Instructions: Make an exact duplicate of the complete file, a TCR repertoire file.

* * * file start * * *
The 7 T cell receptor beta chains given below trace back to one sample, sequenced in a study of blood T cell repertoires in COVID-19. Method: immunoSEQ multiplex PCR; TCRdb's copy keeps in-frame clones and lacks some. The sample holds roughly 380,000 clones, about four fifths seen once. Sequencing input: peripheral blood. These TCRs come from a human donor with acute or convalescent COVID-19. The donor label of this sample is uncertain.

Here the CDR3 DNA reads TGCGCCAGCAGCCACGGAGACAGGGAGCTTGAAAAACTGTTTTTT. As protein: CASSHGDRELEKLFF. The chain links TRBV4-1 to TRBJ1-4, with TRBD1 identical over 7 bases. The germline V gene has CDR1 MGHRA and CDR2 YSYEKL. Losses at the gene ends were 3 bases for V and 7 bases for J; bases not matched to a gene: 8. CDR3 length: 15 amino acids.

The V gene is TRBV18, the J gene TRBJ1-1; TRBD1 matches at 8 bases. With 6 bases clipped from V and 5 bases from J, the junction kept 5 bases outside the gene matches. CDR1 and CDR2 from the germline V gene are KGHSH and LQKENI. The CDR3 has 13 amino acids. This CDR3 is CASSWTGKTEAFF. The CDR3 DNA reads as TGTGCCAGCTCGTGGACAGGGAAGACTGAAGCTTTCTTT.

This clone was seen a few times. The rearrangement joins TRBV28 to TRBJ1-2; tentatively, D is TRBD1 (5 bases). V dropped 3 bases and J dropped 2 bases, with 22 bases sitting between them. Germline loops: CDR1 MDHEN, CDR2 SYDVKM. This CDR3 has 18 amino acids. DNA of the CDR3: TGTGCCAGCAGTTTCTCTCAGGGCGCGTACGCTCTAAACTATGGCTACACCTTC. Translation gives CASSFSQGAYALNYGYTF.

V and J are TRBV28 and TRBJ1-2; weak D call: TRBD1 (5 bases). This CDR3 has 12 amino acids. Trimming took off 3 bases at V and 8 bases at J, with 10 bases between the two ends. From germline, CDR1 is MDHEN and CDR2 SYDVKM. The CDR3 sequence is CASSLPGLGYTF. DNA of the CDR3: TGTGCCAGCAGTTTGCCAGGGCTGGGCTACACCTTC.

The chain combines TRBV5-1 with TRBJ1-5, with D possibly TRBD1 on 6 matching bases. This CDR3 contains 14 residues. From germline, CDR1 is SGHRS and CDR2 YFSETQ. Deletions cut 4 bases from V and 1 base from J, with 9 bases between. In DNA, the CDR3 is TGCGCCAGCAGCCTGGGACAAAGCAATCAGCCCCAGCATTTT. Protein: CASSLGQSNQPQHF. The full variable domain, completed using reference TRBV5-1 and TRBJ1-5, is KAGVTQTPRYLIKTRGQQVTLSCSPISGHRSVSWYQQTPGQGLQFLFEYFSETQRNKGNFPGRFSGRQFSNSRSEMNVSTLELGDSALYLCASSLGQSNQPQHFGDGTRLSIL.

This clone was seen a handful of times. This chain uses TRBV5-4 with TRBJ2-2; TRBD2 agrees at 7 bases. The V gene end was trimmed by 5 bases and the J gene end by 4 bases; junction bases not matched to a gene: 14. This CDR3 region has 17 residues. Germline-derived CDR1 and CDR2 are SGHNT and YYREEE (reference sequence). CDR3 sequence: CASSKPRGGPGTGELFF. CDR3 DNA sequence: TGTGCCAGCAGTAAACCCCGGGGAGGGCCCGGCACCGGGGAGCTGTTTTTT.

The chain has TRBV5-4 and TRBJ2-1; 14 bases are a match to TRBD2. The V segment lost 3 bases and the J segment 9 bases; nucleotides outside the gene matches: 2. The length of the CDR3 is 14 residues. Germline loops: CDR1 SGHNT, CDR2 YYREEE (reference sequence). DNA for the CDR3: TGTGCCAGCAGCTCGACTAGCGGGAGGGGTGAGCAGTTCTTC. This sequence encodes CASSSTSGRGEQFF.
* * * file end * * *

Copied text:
The 7 T cell receptor beta chains given below trace back to one sample, sequenced in a study of blood T cell repertoires in COVID-19. Method: immunoSEQ multiplex PCR; TCRdb's copy keeps in-frame clones and lacks some. The sample holds roughly 380,000 clones, about four fifths seen once. Sequencing input: peripheral blood. These TCRs come from a human donor with acute or convalescent COVID-19. The donor label of this sample is uncertain.

Here the CDR3 DNA reads TGCGCCAGCAGCCACGGAGACAGGGAGCTTGAAAAACTGTTTTTT. As protein: CASSHGDRELEKLFF. The chain links TRBV4-1 to TRBJ1-4, with TRBD1 identical over 7 bases. The germline V gene has CDR1 MGHRA and CDR2 YSYEKL. Losses at the gene ends were 3 bases for V and 7 bases for J; bases not matched to a gene: 8. CDR3 length: 15 amino acids.

The V gene is TRBV18, the J gene TRBJ1-1; TRBD1 matches at 8 bases. With 6 bases clipped from V and 5 bases from J, the junction kept 5 bases outside the gene matches. CDR1 and CDR2 from the germline V gene are KGHSH and LQKENI. The CDR3 has 13 amino acids. This CDR3 is CASSWTGKTEAFF. The CDR3 DNA reads as TGTGCCAGCTCGTGGACAGGGAAGACTGAAGCTTTCTTT.

This clone was seen a few times. The rearrangement joins TRBV28 to TRBJ1-2; tentatively, D is TRBD1 (5 bases). V dropped 3 bases and J dropped 2 bases, with 22 bases sitting between them. Germline loops: CDR1 MDHEN, CDR2 SYDVKM. This CDR3 has 18 amino acids. DNA of the CDR3: TGTGCCAGCAGTTTCTCTCAGGGCGCGTACGCTCTAAACTATGGCTACACCTTC. Translation gives CASSFSQGAYALNYGYTF.

V and J are TRBV28 and TRBJ1-2; weak D call: TRBD1 (5 bases). This CDR3 has 12 amino acids. Trimming took off 3 bases at V and 8 bases at J, with 10 bases between the two ends. From germline, CDR1 is MDHEN and CDR2 SYDVKM. The CDR3 sequence is CASSLPGLGYTF. DNA of the CDR3: TGTGCCAGCAGTTTGCCAGGGCTGGGCTACACCTTC.

The chain combines TRBV5-1 with TRBJ1-5, with D possibly TRBD1 on 6 matching bases. This CDR3 contains 14 residues. From germline, CDR1 is SGHRS and CDR2 YFSETQ. Deletions cut 4 bases from V and 1 base from J, with 9 bases between. In DNA, the CDR3 is TGCGCCAGCAGCCTGGGACAAAGCAATCAGCCCCAGCATTTT. Protein: CASSLGQSNQPQHF. The full variable domain, completed using reference TRBV5-1 and TRBJ1-5, is KAGVTQTPRYLIKTRGQQVTLSCSPISGHRSVSWYQQTPGQGLQFLFEYFSETQRNKGNFPGRFSGRQFSNSRSEMNVSTLELGDSALYLCASSLGQSNQPQHFGDGTRLSIL.

This clone was seen a handful of times. This chain uses TRBV5-4 with TRBJ2-2; TRBD2 agrees at 7 bases. The V gene end was trimmed by 5 bases and the J gene end by 4 bases; junction bases not matched to a gene: 14. This CDR3 region has 17 residues. Germline-derived CDR1 and CDR2 are SGHNT and YYREEE (reference sequence). CDR3 sequence: CASSKPRGGPGTGELFF. CDR3 DNA sequence: TGTGCCAGCAGTAAACCCCGGGGAGGGCCCGGCACCGGGGAGCTGTTTTTT.

The chain has TRBV5-4 and TRBJ2-1; 14 bases are a match to TRBD2. The V segment lost 3 bases and the J segment 9 bases; nucleotides outside the gene matches: 2. The length of the CDR3 is 14 residues. Germline loops: CDR1 SGHNT, CDR2 YYREEE (reference sequence). DNA for the CDR3: TGTGCCAGCAGCTCGACTAGCGGGAGGGGTGAGCAGTTCTTC. This sequence encodes CASSSTSGRGEQFF.